How to Find Your Passion – Here’s a Test

How to Find Your Passion Test: Hector and the Search for Happiness & Happiness Lesson 10

I recently saw a small little foreign film called, Hector and the Search for Happiness, staring Simon Pegg as Hector, a quirky psychiatrist who has become increasingly tired of his structured life. Armed with buckets of courage and child-like curiosity, he embarks on a global quest in hopes of uncovering the elusive secret formula for true happiness. (Source: Wikipedia)

Normally I write about being a top blogger and running a website about what you are passionate about, but what do you do if your don’t know what you’re passionate about?  What if you don’t know how to find your passion?

To me, it’s finding your passion about finding happiness and satisfaction in your life.  It’s why I started the 8 Women Dream website.

In his quest, Hector learns 23 lessons about happiness:

1. Making comparisons can spoil your happiness.
2. Happiness often comes when least expected.
3. Many people only see happiness in their future.
4. Many people think that happiness comes from having more power or more money.
5. Sometimes happiness is not knowing the whole story.
6. Happiness is a long walk in beautiful, unfamiliar mountains.
7. It’s a mistake to think that happiness is the goal.
8. Happiness is being with the people that you love. Unhappiness is being separated from the people that you love.
9. Happiness is knowing that your family lacks for nothing.
10. Happiness is doing a job that you love, or doing something you are passionate about.
11. Happiness is having a home and a garden of your own.
12. It’s harder to be happy in a country run by bad people.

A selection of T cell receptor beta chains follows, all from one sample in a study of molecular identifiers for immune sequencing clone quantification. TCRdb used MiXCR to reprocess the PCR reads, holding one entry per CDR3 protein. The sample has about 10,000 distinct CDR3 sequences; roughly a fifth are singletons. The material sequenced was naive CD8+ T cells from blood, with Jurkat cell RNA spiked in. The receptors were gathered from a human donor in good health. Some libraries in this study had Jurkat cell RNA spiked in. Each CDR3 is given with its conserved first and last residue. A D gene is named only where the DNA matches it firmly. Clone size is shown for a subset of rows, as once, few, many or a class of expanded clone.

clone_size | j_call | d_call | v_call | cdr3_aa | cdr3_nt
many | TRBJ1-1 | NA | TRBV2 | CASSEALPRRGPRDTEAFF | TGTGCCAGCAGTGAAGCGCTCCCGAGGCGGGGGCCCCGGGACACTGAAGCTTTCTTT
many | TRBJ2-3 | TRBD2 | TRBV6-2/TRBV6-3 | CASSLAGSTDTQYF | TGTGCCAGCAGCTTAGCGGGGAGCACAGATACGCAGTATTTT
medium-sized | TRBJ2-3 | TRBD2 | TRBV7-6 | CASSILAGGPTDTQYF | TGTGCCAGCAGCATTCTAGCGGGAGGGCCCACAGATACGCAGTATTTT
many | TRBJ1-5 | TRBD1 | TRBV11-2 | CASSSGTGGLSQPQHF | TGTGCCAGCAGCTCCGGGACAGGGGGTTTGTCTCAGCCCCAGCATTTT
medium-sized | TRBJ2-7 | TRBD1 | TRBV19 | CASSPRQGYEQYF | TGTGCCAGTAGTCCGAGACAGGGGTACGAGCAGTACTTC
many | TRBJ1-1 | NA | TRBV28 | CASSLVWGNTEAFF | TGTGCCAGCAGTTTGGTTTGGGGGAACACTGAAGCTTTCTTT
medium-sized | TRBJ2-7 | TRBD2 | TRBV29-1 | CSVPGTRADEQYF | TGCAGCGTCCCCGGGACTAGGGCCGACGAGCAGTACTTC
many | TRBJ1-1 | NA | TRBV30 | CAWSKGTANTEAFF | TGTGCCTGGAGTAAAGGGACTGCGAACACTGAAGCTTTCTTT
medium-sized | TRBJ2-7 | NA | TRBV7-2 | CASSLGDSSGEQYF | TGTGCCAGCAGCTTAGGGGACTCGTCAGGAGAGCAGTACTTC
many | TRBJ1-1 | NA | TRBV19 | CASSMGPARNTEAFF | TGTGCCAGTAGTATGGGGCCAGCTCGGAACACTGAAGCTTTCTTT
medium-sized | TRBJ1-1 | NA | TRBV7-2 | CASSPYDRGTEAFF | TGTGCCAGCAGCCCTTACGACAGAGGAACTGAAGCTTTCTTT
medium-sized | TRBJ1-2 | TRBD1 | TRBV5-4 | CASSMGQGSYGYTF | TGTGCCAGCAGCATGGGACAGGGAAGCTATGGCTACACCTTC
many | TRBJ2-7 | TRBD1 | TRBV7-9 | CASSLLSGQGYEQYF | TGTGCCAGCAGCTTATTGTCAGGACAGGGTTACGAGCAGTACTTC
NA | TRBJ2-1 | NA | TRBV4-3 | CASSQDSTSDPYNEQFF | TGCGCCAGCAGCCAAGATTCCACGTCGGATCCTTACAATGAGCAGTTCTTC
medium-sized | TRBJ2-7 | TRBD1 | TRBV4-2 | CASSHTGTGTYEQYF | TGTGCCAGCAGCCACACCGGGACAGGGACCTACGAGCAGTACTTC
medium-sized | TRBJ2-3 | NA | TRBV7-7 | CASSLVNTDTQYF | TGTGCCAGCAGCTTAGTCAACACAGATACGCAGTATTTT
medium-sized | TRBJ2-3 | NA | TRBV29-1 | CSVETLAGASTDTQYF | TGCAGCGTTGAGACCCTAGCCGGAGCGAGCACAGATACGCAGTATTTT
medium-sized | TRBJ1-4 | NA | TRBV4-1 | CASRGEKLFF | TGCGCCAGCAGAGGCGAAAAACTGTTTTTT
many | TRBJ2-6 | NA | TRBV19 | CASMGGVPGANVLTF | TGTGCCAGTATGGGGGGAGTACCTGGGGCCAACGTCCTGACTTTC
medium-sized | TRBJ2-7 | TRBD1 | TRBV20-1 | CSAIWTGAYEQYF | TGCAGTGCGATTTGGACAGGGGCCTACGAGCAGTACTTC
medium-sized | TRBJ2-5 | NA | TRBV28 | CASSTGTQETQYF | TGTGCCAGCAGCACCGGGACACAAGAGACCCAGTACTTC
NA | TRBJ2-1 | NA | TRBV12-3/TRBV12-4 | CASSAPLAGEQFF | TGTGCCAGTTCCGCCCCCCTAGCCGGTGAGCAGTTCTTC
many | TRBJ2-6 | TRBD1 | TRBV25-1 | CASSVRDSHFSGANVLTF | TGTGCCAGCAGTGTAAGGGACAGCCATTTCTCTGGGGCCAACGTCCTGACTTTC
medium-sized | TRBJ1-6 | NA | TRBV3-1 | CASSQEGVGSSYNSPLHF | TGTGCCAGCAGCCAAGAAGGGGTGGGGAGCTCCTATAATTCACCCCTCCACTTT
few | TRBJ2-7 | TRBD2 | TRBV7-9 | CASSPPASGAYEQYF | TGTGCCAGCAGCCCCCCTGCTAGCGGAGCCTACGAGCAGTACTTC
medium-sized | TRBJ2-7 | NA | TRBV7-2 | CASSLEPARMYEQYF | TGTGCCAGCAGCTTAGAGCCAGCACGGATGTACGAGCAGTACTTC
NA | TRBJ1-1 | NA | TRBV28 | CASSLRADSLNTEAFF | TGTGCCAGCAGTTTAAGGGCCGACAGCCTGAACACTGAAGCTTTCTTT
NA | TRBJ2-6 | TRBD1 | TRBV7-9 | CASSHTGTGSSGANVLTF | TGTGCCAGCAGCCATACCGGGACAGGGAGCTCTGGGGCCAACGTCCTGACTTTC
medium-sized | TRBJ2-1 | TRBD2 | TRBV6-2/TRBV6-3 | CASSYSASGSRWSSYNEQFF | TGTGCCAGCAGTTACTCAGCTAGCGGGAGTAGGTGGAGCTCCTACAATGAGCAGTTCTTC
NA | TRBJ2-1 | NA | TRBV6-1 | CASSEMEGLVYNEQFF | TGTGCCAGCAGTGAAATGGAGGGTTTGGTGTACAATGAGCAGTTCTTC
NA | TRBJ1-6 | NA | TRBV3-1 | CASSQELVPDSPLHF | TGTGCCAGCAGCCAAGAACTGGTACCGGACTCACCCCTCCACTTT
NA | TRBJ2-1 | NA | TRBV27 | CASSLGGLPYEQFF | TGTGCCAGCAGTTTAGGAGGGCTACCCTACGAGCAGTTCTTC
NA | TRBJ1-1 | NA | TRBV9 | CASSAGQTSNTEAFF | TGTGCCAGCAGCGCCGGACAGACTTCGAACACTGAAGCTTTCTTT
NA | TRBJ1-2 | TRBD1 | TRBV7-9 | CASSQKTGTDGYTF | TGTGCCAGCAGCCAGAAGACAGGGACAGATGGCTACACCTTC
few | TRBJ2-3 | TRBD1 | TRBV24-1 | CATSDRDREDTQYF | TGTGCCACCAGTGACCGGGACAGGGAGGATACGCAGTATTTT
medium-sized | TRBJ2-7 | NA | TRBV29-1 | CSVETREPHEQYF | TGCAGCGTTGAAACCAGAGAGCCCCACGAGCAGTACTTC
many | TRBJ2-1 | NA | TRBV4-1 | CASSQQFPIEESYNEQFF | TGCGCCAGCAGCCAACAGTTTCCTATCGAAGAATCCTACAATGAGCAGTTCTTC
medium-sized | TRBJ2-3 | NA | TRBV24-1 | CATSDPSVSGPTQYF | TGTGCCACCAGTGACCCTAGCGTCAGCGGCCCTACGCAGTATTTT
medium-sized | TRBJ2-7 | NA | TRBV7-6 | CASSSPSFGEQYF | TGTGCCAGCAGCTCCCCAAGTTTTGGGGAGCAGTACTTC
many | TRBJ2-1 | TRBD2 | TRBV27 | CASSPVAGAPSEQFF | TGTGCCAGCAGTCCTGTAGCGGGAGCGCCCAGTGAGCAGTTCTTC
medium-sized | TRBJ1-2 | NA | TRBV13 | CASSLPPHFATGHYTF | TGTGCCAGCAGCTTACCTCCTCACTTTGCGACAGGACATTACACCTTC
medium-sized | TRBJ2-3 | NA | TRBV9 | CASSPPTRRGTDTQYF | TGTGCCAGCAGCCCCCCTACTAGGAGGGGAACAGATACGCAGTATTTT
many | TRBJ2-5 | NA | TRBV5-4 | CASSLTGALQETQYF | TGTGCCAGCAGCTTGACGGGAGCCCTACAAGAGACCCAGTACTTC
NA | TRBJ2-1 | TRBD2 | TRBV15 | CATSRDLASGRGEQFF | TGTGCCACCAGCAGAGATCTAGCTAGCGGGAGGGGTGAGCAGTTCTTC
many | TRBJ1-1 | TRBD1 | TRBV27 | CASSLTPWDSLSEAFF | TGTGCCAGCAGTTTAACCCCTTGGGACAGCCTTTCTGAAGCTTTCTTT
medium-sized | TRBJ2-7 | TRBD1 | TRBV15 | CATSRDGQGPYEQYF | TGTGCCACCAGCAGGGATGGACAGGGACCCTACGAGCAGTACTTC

13. Happiness is feeling useful to others.
14. Happiness is to be loved for EXACTLY who you are.
15. Happiness comes when you feel truly alive.
16. Happiness is knowing how to celebrate.
17. Happiness is caring about the happiness of those you love.
18. The Sun and the Sea make everybody happy.
19. Happiness is not attaching too much importance to what other people think.
20. Happiness is a certain way of seeing things.
21. Rivalry ruins happiness.
22. Women care more than men about making others happy.
23. Happiness means making sure that those around you are happy.

While enjoying the movie, I was most struck by lesson number 10 when Hector rediscovers his best friend in South Africa.  This friend loves his work in South Africa and Hector sees that happiness is about being passionate about something you do, whether you make good money at it or not.

This would be a difficult  lesson for most people because our reasons for work are all too often tied to money and security for our families.  High-paying jobs can typically leave many feeling depleted and yearning for something more.  It’s when most begin to look at going after their dream, but they aren’t sure what that dream is.

If this is you then it’s important to investigate what it is that you do love — just as Hector went on a quest to find out what happiness is.  Like Hector, sometimes we think we want one thing, and we begin exploring it, only to find it isn’t what we expected. It isn’t something we are passionate about.

It’s about passion

• Passion keeps you in the game during all the highs and lows of dreaming.

• Passion gets you up at 4:00 a.m. to write that book you dream of publishing.

• Passion makes you eat more rice when you are sick of it, because you are saving all your money for your dream trip to Italy.

• Passion makes you train in the rain while preparing for the marathon you promised yourself you’d complete before you turn 40.